There's a new law that went into effect at the beginning of this year that restricts the use of lawn fertilizers. The idea is to help protect our waterways from dangerous runoff which can cause algae.
It's a pretty picture. New York is filled with lakes, ponds, and streams. But more and more of them are being impacted by phosphorous, which can cause a number of problems.
"It promotes the growth of algae and other vegetation in the waterways," says Dixon Rollins the Regional Water Engineer with the D.E.C.
Algae blooms can impact drinking water, fishing, and other recreational activities.
So the state passed a law that began this year. It limits the amount of phosphorus allowed in general fertilizers and dishwasher detergents.
"We just try to protect our resources the best we can. This is just another tool to protect water resources of the state," says Rollins.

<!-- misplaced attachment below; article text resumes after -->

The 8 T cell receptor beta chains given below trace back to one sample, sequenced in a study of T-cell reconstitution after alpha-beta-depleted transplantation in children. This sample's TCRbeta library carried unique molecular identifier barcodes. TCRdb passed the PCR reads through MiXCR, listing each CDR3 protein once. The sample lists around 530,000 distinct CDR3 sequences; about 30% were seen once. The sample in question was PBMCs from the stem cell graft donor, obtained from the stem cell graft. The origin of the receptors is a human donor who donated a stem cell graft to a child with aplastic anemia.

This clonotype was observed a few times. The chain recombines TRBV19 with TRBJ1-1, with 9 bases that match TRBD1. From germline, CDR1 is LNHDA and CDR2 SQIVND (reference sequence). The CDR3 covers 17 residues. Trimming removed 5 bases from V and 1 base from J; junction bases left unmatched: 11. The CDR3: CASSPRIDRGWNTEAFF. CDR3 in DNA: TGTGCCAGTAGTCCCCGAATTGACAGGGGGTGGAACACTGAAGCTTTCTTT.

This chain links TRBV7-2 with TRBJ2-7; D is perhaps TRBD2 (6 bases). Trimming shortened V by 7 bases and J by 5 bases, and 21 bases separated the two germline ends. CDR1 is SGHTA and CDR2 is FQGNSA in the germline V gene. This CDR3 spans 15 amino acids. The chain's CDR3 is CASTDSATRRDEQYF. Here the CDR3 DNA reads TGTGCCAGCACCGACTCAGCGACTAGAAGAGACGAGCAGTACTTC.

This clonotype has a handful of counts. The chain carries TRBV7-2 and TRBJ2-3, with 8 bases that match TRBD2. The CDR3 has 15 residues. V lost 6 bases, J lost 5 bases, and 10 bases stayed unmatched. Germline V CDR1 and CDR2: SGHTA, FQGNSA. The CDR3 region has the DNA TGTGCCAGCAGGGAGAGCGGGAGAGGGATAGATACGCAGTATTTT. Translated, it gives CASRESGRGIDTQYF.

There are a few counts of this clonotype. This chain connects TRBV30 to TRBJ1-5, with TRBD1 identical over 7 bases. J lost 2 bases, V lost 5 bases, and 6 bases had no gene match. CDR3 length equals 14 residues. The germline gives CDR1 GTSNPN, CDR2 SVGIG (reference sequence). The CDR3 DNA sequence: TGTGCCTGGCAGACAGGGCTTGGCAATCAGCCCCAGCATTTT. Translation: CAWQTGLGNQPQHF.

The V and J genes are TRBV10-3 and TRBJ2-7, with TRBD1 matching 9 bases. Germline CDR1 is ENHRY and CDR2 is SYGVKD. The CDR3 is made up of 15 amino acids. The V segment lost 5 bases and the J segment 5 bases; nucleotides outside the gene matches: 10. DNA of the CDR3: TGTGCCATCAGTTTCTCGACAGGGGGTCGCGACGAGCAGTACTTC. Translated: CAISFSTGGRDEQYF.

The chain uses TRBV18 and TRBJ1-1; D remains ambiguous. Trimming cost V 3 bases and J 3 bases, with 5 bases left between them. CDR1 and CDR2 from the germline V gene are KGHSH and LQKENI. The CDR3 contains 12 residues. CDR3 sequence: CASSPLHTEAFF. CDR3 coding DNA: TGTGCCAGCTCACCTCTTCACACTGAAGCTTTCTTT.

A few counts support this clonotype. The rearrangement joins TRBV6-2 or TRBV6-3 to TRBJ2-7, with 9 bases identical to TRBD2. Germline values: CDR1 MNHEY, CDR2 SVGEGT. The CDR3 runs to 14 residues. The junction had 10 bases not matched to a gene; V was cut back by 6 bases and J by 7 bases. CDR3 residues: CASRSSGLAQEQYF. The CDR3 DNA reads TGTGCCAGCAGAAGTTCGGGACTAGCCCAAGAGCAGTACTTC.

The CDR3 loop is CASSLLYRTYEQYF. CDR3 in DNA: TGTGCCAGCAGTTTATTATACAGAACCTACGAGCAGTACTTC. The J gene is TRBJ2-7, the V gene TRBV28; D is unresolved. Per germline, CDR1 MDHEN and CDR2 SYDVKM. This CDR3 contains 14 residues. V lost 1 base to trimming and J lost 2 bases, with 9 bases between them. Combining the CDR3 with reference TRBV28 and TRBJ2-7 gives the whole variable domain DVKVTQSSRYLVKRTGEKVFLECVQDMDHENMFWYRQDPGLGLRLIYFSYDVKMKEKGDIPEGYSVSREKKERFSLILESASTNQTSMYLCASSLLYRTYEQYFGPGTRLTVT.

The public is being en couraged to look closely at bags of fertilizer before they buy them.
"There are three numbers the first being nitrogen, the second being phosphorous, and the being potassium. If it's a zero on the bag, the middle number, it means there is no phosphorous or minimal phosphorus in that particular bag of fertilizer," says Rollins.
At Tractor Supply in Honeoye Falls, there are even signs teaching customers about the new law.
There are some exceptions. New lawns often need phosphorus and some soils lack the nutrient. But the D.E.C. hopes that homeowners will do their research to try and cut back for everyone's sake.
"The idea is to reduce the amount of nutrient that gets into the local water bodies to minimize or try to reduce the amount of algae or other growth that might occur," says Rollins
Currently 70 water bodies in the state have been impaired by phosphorous and that includes part of Lake Ontario.
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